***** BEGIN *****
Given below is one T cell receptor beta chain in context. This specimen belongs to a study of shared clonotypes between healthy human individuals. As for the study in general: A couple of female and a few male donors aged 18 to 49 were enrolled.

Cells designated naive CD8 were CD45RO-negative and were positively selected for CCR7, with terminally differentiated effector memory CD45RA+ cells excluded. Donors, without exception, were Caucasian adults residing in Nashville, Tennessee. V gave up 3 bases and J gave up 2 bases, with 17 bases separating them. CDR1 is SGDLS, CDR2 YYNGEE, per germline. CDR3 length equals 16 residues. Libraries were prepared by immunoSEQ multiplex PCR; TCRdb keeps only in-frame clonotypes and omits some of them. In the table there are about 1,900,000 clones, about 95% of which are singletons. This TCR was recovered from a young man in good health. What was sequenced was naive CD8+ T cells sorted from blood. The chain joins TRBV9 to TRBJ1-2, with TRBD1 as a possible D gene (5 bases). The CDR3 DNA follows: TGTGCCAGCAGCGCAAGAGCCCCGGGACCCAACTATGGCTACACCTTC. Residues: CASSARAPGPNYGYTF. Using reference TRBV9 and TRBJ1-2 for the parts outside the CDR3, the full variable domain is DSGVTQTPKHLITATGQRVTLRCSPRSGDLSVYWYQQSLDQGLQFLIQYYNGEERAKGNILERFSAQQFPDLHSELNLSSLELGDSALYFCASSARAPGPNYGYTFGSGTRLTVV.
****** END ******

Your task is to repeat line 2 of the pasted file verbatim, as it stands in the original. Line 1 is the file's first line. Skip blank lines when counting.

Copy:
Cells designated naive CD8 were CD45RO-negative and were positively selected for CCR7, with terminally differentiated effector memory CD45RA+ cells excluded. Donors, without exception, were Caucasian adults residing in Nashville, Tennessee. V gave up 3 bases and J gave up 2 bases, with 17 bases separating them. CDR1 is SGDLS, CDR2 YYNGEE, per germline. CDR3 length equals 16 residues. Libraries were prepared by immunoSEQ multiplex PCR; TCRdb keeps only in-frame clonotypes and omits some of them. In the table there are about 1,900,000 clones, about 95% of which are singletons. This TCR was recovered from a young man in good health. What was sequenced was naive CD8+ T cells sorted from blood. The chain joins TRBV9 to TRBJ1-2, with TRBD1 as a possible D gene (5 bases). The CDR3 DNA follows: TGTGCCAGCAGCGCAAGAGCCCCGGGACCCAACTATGGCTACACCTTC. Residues: CASSARAPGPNYGYTF. Using reference TRBV9 and TRBJ1-2 for the parts outside the CDR3, the full variable domain is DSGVTQTPKHLITATGQRVTLRCSPRSGDLSVYWYQQSLDQGLQFLIQYYNGEERAKGNILERFSAQQFPDLHSELNLSSLELGDSALYFCASSARAPGPNYGYTFGSGTRLTVV.